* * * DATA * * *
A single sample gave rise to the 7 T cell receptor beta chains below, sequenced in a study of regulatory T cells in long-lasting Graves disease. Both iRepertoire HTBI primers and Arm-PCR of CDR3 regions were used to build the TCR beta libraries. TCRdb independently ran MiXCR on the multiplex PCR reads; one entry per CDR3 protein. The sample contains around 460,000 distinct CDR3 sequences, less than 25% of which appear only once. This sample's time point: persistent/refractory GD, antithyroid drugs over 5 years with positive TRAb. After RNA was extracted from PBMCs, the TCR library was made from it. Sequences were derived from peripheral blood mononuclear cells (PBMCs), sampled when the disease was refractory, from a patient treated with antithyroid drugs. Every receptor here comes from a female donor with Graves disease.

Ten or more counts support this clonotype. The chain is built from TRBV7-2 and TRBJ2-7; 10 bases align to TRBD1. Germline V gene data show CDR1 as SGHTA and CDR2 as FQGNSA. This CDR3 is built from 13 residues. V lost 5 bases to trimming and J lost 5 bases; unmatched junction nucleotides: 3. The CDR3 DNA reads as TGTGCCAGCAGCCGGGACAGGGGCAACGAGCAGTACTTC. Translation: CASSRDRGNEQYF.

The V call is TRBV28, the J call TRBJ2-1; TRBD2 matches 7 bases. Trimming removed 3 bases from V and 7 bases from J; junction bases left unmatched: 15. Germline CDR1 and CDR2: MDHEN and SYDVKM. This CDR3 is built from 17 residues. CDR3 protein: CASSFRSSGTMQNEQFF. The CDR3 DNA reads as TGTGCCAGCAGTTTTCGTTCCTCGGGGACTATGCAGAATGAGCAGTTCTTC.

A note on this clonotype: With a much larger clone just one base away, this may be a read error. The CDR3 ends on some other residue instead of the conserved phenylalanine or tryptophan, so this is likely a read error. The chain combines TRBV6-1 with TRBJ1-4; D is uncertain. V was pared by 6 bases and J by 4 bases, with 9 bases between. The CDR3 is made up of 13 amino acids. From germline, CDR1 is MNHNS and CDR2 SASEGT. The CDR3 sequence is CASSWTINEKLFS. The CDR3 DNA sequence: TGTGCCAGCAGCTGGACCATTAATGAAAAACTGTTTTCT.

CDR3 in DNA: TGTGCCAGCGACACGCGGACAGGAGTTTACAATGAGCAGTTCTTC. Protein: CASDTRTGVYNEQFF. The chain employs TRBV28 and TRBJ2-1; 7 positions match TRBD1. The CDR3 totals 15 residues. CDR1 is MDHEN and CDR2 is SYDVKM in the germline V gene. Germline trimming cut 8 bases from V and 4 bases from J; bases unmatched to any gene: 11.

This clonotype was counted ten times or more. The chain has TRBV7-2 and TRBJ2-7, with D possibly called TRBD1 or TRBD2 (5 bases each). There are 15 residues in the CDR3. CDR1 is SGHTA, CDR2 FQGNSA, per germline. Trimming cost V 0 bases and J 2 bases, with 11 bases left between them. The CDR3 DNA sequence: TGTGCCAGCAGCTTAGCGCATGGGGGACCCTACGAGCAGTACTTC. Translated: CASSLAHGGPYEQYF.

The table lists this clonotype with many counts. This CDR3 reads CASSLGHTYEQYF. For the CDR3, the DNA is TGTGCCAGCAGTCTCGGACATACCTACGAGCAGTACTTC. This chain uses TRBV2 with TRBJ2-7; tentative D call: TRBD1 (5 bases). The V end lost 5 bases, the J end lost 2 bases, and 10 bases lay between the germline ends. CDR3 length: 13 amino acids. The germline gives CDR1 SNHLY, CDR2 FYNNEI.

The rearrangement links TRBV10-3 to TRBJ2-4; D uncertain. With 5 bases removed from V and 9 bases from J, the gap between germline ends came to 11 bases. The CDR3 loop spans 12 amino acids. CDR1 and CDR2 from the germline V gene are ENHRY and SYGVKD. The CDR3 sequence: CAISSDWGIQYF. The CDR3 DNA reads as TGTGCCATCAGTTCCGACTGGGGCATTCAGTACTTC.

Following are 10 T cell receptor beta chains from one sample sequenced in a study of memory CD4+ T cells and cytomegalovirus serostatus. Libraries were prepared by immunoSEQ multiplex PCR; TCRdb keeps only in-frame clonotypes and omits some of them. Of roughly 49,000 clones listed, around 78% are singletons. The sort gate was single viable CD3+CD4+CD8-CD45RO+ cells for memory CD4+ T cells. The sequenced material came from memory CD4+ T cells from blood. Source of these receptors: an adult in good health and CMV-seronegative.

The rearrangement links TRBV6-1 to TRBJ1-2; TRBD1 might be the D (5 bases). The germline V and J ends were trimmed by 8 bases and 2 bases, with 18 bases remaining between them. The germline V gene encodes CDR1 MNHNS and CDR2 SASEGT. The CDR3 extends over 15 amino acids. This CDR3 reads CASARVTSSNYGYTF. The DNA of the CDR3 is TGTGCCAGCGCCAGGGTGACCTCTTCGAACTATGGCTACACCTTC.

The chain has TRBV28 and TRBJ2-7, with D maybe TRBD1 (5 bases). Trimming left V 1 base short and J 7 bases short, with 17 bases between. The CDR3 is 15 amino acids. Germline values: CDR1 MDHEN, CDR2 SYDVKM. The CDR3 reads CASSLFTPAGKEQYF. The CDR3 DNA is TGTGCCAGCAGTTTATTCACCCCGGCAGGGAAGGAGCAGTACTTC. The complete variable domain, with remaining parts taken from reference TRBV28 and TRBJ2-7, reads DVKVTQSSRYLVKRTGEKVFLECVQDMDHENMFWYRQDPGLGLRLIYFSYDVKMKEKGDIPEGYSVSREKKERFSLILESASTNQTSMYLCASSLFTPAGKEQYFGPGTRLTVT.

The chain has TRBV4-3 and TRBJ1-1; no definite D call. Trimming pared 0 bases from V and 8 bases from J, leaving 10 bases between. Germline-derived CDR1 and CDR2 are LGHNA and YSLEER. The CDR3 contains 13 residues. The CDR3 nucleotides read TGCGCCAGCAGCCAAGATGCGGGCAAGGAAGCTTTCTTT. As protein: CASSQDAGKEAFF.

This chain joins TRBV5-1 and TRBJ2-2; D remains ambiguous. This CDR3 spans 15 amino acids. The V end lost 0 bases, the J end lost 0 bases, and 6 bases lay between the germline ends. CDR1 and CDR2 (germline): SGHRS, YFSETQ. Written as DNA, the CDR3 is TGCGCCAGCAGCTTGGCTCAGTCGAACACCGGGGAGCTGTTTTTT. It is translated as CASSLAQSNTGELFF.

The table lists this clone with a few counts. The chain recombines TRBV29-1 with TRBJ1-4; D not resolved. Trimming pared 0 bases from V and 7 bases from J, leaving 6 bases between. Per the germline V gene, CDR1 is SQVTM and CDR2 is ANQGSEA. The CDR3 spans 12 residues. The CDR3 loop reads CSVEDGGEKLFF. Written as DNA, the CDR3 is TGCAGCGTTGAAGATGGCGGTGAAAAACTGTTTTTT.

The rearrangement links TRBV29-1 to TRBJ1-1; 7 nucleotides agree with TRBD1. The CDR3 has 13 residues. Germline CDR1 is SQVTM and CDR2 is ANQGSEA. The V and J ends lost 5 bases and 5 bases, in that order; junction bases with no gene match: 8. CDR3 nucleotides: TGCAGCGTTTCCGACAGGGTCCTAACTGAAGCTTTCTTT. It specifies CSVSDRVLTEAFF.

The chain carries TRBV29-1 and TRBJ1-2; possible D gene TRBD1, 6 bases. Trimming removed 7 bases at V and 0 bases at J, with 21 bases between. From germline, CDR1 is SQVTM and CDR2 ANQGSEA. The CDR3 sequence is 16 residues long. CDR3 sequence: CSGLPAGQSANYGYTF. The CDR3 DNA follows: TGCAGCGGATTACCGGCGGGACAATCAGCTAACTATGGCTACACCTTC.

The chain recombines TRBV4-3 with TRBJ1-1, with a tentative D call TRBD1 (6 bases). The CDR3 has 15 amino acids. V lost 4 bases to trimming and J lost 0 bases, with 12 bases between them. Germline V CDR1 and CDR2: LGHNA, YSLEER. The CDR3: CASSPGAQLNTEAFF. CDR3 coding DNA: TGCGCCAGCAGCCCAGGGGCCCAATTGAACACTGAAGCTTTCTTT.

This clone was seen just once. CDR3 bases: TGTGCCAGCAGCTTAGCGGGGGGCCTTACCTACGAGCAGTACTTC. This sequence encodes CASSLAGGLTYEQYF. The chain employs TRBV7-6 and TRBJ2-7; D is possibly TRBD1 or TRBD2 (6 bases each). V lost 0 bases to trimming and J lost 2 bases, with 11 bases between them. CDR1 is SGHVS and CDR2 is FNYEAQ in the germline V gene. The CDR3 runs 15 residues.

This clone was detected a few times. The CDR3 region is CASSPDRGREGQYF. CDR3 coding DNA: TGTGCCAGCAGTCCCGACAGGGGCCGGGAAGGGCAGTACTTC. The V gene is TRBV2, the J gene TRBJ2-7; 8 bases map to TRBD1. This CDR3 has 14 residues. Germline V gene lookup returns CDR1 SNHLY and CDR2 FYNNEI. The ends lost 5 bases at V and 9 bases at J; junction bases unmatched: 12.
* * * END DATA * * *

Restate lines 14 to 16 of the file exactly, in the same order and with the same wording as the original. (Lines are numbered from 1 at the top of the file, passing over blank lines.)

The table lists this clone with a few counts. The chain recombines TRBV29-1 with TRBJ1-4; D not resolved. Trimming pared 0 bases from V and 7 bases from J, leaving 6 bases between. Per the germline V gene, CDR1 is SQVTM and CDR2 is ANQGSEA. The CDR3 spans 12 residues. The CDR3 loop reads CSVEDGGEKLFF. Written as DNA, the CDR3 is TGCAGCGTTGAAGATGGCGGTGAAAAACTGTTTTTT.

The rearrangement links TRBV29-1 to TRBJ1-1; 7 nucleotides agree with TRBD1. The CDR3 has 13 residues. Germline CDR1 is SQVTM and CDR2 is ANQGSEA. The V and J ends lost 5 bases and 5 bases, in that order; junction bases with no gene match: 8. CDR3 nucleotides: TGCAGCGTTTCCGACAGGGTCCTAACTGAAGCTTTCTTT. It specifies CSVSDRVLTEAFF.

The chain carries TRBV29-1 and TRBJ1-2; possible D gene TRBD1, 6 bases. Trimming removed 7 bases at V and 0 bases at J, with 21 bases between. From germline, CDR1 is SQVTM and CDR2 ANQGSEA. The CDR3 sequence is 16 residues long. CDR3 sequence: CSGLPAGQSANYGYTF. The CDR3 DNA follows: TGCAGCGGATTACCGGCGGGACAATCAGCTAACTATGGCTACACCTTC.